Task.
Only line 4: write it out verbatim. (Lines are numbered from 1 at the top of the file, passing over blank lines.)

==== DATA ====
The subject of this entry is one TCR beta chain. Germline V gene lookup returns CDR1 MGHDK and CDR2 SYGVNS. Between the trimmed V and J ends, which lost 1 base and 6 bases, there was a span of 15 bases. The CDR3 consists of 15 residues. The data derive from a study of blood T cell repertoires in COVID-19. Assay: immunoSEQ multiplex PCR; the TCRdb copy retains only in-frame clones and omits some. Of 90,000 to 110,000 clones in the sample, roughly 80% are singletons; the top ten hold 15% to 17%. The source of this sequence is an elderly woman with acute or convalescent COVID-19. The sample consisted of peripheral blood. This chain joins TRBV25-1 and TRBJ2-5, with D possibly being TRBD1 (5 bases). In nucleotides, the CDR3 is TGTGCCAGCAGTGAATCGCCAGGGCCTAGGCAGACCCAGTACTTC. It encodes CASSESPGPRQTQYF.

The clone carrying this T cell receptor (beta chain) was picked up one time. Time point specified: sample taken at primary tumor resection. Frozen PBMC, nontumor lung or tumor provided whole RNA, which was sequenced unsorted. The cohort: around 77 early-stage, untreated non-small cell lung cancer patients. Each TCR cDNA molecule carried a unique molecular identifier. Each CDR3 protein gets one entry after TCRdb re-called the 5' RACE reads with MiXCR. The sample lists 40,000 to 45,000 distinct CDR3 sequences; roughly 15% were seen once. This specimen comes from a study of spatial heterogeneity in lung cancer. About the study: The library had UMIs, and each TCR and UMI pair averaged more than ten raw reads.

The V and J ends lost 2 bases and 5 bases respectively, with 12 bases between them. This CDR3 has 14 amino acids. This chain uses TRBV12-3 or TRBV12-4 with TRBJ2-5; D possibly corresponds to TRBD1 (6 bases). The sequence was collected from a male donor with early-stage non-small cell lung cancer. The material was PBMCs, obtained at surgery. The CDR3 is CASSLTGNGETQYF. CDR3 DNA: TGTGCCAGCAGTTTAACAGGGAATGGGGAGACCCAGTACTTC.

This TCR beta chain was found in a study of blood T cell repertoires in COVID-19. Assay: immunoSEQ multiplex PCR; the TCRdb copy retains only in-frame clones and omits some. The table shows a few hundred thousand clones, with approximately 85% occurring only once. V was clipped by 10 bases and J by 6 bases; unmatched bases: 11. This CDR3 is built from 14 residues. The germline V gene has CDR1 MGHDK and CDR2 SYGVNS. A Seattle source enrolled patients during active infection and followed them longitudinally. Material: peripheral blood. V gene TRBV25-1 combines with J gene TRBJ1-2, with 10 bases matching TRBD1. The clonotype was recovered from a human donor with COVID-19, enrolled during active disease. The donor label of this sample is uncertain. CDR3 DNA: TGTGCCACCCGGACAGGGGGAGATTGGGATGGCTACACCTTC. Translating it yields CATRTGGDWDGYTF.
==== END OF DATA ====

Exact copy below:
This TCR beta chain was found in a study of blood T cell repertoires in COVID-19. Assay: immunoSEQ multiplex PCR; the TCRdb copy retains only in-frame clones and omits some. The table shows a few hundred thousand clones, with approximately 85% occurring only once. V was clipped by 10 bases and J by 6 bases; unmatched bases: 11. This CDR3 is built from 14 residues. The germline V gene has CDR1 MGHDK and CDR2 SYGVNS. A Seattle source enrolled patients during active infection and followed them longitudinally. Material: peripheral blood. V gene TRBV25-1 combines with J gene TRBJ1-2, with 10 bases matching TRBD1. The clonotype was recovered from a human donor with COVID-19, enrolled during active disease. The donor label of this sample is uncertain. CDR3 DNA: TGTGCCACCCGGACAGGGGGAGATTGGGATGGCTACACCTTC. Translating it yields CATRTGGDWDGYTF.